Town

This village behaves more like an Austrian outpost than any other ski town in North America. If you've been to St. Anton or Zürs or anywhere else where ski lifts, German-speaking people, neon pants, large umbrellas and overflowing glasses of Stiegl mingle, then you have an idea of how this place carries on.

The parties here dwarf what passes for a bash in other North American ski towns. Again, some of this phenomenon comes from the large influx of Aussies, Kiwis and Britons, who, just as they light up clubs in Chamonix and Val d'Isére, bring their potent penchant for going hard long past 10 p.m. to this corner of British Columbia.

Dining-wise, this may be the best ski town for food, period. A wide range of choices can satisfy the picky gastropubbing burger hound all the way up to somebody who dines only at Michelin-starred restaurants. The village isn't old, but it pulses with the life and activity of a dense European town square. Cars aren't necessary here. Just some Loonies, waterproof boots and caffeine.


A few words on the Snow at Whistler

At Whistler/Blackcomb 18.0% of winter days see 6 inches or more of snow, 35% of winter months see 90 inches or more, and only 11% of months see less than 30 inches. This is top tier snow frequency, among the top 10 in North America. The key risk to snow conditions in the Northwest is not drought but rain, but Whistler has an altitude/latitude advantage over most of the Washington and Oregon areas. 90% of ski terrain is over 4,000 feet and rain is rare in the high alpine above 5,500 feet. The local Extremely Canadian guides estimate that high alpine skiing at Whistler is restricted by visibility or avalanche control about 15% of the time. Average alpine snow density is likely in the 10+% range, considerably more than in the Rockies but less than in Washington, Oregon and California.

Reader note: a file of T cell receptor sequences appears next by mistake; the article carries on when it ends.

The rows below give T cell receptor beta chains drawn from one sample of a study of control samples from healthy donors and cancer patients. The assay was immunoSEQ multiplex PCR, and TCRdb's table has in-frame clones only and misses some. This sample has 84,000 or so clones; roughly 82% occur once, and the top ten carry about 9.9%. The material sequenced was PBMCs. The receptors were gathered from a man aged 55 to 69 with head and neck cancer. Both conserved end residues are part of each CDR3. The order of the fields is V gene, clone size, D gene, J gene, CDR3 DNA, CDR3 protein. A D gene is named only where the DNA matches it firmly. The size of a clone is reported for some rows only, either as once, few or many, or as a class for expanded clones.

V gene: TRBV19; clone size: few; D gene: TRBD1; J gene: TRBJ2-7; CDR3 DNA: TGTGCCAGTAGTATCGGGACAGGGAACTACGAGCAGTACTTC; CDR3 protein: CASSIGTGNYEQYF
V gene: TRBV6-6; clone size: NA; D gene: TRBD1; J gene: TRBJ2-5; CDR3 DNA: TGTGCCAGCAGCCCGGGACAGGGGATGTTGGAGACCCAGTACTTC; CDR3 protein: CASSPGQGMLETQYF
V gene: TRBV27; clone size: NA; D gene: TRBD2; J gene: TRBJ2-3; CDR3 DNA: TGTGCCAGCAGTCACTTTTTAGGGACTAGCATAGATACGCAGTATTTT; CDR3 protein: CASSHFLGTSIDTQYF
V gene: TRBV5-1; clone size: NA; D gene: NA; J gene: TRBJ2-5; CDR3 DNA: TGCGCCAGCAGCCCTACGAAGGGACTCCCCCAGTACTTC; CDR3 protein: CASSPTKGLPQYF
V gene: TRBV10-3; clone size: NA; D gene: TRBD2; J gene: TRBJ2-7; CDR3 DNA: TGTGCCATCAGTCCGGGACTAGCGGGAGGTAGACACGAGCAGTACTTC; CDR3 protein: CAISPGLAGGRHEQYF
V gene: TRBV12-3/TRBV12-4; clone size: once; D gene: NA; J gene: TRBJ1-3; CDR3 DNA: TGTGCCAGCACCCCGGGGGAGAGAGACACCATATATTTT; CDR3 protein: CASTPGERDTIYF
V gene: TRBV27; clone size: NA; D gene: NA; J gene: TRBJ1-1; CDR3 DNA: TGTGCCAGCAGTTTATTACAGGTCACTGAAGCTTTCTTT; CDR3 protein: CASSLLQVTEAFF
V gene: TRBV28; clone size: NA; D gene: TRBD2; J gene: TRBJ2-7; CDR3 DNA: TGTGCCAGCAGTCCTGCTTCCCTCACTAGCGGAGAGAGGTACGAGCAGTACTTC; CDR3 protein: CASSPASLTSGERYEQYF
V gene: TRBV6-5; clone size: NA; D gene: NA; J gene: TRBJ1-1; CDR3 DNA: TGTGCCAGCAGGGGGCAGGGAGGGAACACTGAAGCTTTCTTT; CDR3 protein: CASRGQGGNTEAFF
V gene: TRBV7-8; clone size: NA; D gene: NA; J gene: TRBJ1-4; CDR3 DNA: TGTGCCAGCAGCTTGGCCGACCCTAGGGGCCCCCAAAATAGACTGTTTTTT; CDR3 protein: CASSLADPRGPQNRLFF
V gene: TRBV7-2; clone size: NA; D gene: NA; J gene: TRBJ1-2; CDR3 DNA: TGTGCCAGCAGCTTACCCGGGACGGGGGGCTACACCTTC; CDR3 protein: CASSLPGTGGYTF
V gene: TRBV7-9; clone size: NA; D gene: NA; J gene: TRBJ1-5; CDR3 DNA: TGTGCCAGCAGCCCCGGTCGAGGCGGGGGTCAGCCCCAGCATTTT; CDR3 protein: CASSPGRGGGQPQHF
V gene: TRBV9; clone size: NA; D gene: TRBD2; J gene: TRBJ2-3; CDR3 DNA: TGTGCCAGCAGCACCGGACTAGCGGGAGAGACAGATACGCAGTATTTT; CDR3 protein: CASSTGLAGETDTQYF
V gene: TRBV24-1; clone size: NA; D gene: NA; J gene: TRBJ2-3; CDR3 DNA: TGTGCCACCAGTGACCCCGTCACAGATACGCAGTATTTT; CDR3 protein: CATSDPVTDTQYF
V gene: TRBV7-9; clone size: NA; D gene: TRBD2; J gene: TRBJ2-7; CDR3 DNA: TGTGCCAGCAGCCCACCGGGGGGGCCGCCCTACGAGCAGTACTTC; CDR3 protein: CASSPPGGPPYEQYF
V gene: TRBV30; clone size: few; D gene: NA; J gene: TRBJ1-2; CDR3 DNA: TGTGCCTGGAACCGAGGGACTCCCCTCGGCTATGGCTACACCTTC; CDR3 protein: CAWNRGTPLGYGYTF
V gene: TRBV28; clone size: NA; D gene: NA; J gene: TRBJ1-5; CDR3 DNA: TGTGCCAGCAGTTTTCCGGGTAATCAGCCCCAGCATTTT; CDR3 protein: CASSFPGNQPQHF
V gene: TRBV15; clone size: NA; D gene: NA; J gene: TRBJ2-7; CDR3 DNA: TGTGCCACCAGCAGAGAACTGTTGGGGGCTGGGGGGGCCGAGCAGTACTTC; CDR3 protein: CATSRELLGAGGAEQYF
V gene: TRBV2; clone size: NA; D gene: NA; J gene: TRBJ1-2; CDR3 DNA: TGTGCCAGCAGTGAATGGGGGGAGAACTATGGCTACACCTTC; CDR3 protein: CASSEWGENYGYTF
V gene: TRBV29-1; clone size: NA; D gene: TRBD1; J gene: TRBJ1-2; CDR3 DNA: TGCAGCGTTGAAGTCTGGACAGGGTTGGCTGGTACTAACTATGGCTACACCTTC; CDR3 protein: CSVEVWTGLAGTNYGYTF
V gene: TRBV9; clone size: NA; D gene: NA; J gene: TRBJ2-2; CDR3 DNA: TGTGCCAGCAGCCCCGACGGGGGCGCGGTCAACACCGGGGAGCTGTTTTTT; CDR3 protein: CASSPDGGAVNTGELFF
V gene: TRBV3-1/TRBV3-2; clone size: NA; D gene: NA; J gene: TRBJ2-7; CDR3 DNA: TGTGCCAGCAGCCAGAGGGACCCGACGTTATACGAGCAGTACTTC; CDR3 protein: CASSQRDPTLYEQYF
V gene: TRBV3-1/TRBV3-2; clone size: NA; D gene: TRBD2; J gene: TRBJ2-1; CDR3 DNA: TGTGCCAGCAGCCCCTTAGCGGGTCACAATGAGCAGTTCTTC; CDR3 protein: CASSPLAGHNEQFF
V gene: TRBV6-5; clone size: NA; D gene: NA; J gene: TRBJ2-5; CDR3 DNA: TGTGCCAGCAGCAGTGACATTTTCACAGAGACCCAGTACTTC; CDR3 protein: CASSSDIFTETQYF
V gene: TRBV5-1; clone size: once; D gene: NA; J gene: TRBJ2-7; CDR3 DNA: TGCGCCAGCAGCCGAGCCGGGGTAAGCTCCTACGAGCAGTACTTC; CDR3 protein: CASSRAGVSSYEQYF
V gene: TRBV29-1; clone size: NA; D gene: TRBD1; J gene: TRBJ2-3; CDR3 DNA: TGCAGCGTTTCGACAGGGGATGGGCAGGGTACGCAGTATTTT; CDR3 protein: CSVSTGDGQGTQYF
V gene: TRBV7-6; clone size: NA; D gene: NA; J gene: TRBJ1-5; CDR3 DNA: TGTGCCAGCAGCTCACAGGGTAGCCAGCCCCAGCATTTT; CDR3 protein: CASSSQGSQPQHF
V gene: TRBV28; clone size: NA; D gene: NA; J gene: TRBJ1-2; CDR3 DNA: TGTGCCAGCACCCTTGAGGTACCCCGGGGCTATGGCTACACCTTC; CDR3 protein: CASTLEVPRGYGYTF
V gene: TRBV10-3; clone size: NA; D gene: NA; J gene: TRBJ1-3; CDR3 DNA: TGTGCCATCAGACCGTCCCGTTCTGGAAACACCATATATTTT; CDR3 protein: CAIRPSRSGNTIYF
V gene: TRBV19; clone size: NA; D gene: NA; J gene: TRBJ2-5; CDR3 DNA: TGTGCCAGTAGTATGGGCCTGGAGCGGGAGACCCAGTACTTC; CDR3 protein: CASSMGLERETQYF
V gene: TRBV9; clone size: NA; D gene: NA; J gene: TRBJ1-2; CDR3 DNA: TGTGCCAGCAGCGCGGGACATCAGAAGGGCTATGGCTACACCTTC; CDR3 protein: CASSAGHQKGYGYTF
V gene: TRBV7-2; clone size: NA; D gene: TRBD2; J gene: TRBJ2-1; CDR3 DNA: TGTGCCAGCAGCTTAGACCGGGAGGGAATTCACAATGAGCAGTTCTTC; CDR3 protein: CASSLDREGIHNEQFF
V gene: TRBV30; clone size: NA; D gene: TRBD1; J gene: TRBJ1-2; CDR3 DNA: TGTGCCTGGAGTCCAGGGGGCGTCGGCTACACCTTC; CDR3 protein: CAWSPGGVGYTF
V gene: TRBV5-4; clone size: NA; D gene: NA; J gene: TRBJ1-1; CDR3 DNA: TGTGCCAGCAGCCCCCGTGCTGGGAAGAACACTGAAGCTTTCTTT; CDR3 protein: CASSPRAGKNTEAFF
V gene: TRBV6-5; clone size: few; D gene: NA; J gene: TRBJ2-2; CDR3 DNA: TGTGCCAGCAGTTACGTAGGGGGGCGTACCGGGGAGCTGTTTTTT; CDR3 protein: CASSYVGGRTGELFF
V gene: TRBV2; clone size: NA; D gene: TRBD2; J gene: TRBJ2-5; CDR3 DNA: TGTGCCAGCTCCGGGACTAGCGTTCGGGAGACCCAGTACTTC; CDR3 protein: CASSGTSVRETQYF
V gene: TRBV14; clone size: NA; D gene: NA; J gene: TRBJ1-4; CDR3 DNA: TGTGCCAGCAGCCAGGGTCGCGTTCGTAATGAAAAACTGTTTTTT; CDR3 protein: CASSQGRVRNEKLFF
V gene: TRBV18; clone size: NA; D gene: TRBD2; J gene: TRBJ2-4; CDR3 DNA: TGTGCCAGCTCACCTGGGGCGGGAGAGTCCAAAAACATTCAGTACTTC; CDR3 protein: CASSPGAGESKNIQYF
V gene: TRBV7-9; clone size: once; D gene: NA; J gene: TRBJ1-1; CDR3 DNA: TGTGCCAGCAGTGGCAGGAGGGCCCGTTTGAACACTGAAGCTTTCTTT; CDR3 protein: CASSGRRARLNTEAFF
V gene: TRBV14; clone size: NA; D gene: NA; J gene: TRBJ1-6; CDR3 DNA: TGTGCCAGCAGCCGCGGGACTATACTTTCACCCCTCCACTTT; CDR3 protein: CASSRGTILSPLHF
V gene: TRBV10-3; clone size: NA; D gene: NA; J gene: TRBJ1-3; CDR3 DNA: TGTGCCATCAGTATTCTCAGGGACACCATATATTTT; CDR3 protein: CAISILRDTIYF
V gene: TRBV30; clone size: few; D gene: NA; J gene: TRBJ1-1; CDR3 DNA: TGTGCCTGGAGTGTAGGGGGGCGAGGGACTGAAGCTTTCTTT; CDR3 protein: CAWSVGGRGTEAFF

Accumulation and Preservation

Whistler/Blackcomb's early season snow record is outstanding. It averages 73% open mid-December, 86% open by Christmas and is less than half open at Christmas in less than 10% of seasons, impressive for huge areas with considerable steep terrain . Snow preservation in the north facing high alpine is excellent, with packed powder conditions common up there well into April. Spring snow is generally better at 55% north-facing Whistler than at 30% north-facing Blackcomb. Nonetheless Whistler closes in late April, while the upper sectors of Blackcomb continue through most of May, with ski camps and limited public skiing in June. Whistler/Blackcomb skiing resembles the Alps in many ways. Wet or sketchy conditions in the base village do not reflect where most people are skiing 3,000 - 5,000 feet higher. Lower lifts can be downloaded at the end of the day if there is rain or difficult snow low on the mountain.